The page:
New to Town
Welcome to Seattle. If you have a roof over your head, congratulations! As of a year ago, 3,000 people were sleeping on Seattle streets in the dead of winter. Like other West Coast cities, the homelessness crisis here has become so acute that Mayor Ed Murray declared a state of emergency in late 2015.
There are a number of things that various activist groups—as well as public officials—are trying to do to address the deeply intertwined homelessness and housing crises. Some of these things are really good ideas. Some of them are really bad ideas. If you live here, you now have a responsibility to pay attention to them.
Renter Protections: Some cities, including Seattle, have passed laws that now protect renters from discrimination based on how they pay their rent. But outside of Seattle, landlords can still reject tenants who pay with a government voucher, social security, or child support. Income discrimination is often used as a proxy for other forms of race or gender-based bigotry, and some lawmakers are attempting to pass a ban on income discrimination at the state level. E-mail your state legislators and tell them that's a good idea.
A 24-Hour Homelessness Shelter: This was proposed by Mayor Ed Murray last summer. "The site would be open 24 hours a day, modeled off a shelter in San Francisco, and would offer case management, showers, laundry, meals, and storage," Heidi Groover reported. "It would accept couples and groups—all efforts to address the well-documented shortcomings of the city's current shelter system."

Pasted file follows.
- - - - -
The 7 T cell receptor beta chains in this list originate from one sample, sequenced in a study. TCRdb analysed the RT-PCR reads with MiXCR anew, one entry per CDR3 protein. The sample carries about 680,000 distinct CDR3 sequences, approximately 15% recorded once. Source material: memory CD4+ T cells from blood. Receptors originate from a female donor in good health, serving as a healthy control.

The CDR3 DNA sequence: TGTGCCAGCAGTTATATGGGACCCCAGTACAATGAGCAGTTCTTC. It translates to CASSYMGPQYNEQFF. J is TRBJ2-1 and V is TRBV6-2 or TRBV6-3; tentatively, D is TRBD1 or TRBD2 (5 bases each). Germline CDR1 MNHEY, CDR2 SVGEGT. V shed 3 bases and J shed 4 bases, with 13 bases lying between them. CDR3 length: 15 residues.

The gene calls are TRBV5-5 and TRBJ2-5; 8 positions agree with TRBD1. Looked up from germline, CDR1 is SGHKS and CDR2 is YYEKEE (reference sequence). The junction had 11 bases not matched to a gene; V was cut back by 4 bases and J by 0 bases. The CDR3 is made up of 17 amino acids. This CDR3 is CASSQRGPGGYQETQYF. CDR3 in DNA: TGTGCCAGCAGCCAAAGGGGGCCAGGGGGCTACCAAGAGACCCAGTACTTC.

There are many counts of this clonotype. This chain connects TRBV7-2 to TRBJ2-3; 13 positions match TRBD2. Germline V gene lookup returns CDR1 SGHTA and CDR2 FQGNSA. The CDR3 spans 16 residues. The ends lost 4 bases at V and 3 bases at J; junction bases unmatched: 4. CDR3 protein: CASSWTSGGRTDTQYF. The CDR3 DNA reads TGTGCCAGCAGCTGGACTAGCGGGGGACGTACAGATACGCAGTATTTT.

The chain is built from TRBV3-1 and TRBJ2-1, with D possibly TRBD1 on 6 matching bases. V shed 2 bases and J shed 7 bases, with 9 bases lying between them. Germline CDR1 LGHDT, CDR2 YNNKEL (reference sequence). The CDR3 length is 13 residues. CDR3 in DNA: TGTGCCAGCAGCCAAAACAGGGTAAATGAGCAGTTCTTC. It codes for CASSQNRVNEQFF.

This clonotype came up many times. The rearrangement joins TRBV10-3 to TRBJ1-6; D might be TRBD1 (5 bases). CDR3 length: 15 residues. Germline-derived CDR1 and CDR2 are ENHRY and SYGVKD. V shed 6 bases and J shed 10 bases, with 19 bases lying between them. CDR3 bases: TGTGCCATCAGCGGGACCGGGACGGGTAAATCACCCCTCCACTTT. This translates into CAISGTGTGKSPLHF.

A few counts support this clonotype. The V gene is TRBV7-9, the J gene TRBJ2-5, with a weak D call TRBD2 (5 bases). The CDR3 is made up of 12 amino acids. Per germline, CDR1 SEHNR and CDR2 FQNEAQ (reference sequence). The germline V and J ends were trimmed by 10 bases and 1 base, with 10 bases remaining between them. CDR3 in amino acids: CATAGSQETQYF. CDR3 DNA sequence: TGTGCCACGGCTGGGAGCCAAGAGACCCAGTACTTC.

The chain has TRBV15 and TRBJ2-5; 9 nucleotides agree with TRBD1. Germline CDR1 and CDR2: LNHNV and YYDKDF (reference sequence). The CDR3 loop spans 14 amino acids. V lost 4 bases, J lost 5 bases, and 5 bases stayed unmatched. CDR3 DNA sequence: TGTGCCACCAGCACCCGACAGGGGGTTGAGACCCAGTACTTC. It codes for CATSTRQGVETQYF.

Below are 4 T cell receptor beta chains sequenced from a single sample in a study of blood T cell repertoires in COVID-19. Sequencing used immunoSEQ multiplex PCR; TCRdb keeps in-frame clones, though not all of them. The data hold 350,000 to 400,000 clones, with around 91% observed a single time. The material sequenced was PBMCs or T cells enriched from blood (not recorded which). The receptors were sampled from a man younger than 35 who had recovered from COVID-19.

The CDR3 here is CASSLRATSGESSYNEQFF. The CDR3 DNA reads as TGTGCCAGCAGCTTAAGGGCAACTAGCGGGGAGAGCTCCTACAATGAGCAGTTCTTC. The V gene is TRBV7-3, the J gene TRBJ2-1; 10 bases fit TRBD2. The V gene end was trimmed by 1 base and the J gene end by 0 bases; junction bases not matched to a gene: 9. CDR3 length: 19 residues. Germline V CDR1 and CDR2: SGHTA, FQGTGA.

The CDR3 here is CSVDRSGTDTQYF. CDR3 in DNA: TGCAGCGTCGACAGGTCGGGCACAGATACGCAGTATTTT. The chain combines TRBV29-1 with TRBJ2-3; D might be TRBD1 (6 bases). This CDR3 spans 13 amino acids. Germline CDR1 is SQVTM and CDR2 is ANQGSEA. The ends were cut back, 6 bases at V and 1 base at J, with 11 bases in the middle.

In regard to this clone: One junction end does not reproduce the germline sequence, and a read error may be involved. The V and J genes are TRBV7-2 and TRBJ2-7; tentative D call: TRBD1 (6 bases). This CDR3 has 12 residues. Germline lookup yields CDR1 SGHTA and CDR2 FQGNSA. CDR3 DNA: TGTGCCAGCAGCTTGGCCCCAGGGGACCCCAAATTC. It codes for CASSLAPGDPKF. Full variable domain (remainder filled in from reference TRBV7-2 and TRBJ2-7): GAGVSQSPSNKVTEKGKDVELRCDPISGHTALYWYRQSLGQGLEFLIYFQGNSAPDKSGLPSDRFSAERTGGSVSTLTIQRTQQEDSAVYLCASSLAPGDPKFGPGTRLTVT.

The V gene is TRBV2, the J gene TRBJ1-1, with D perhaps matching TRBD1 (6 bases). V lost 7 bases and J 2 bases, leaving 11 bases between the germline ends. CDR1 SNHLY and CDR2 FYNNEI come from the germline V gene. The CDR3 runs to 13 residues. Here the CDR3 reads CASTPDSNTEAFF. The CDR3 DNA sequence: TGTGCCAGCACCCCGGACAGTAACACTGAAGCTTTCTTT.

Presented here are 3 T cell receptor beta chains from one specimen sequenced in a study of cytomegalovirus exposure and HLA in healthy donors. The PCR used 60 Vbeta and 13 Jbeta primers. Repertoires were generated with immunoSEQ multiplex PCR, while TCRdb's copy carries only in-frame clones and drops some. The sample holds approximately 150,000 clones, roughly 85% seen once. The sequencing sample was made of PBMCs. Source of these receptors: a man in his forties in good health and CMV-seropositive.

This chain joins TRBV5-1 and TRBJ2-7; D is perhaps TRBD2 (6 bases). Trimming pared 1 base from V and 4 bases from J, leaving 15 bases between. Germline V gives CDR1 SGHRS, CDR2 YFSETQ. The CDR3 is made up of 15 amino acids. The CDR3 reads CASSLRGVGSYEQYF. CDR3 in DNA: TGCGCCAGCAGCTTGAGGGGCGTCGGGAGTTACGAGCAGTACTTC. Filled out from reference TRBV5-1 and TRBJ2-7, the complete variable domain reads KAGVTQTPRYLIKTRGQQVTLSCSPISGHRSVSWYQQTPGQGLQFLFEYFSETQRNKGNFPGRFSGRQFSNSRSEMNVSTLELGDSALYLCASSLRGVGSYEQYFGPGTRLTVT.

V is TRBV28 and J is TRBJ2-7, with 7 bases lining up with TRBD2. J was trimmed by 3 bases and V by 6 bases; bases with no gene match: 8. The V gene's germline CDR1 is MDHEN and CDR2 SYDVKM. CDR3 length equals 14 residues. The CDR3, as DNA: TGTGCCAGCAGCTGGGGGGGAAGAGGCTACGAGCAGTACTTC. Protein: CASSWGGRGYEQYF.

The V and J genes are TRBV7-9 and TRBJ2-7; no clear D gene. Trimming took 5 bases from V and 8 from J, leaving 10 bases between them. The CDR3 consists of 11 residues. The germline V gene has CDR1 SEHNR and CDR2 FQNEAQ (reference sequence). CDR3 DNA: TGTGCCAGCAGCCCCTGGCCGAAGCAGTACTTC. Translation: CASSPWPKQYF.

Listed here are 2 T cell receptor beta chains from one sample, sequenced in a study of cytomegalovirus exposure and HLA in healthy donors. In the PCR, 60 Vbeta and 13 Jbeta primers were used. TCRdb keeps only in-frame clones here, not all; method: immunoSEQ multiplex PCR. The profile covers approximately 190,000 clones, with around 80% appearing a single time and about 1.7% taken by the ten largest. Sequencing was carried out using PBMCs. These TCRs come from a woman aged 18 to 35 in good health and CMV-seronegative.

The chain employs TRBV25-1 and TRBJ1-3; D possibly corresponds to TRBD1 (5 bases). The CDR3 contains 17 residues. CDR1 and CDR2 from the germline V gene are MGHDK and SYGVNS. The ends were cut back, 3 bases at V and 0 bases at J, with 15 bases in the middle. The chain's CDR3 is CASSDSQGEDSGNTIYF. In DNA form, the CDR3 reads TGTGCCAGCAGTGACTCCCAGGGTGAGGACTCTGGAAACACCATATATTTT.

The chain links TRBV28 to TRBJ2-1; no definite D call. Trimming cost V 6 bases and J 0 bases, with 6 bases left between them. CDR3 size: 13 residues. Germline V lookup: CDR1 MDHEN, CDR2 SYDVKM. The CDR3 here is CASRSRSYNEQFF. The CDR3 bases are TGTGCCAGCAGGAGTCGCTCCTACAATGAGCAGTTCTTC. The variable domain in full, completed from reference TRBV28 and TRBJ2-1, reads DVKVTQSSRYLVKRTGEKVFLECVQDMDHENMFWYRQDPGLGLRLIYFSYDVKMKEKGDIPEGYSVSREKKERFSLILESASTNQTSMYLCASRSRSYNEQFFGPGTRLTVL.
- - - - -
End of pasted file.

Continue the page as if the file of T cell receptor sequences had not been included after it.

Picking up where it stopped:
As Groover wrote, the idea received support from city council members and advocates. One problem: It's been delayed because the city can't find a location. There are lots of complicated political reasons for that, likely reasons that start with "N" and end with "IMBYs." E-mail your local neighborhood council and ask what it's doing to encourage proposed shelter sites, as well as tent encampments, in your neighborhood.
Tent Encampment Sweeps: One of the biggest controversies about homelessness in Seattle is what the city should do about people camping illegally under overpasses, in parks, beside the freeway, etc. While the city and state sometimes force people to move along (and promise they offer services in the process), some advocates and city council members say the city's process for those so-called "encampment sweeps" is unpredictable and can result in homeless people losing their belongings and being forced from one place to another without real meaningful help.
A few city council members tried to address this last year but faced loud pushback from angry neighborhood advocates who claimed it would allow unfettered camping all over "their" parks (fact check: it wouldn't have) and basically gave up. Now the mayor is promising to change the rules that govern the sweeps to make them more "compassionate," but his office has yet to release the specifics of what they'll change. When that finally happens, expect a renewed debate on this issue and be ready to call your city council members and remind them that homeless people have to sleep somewhere.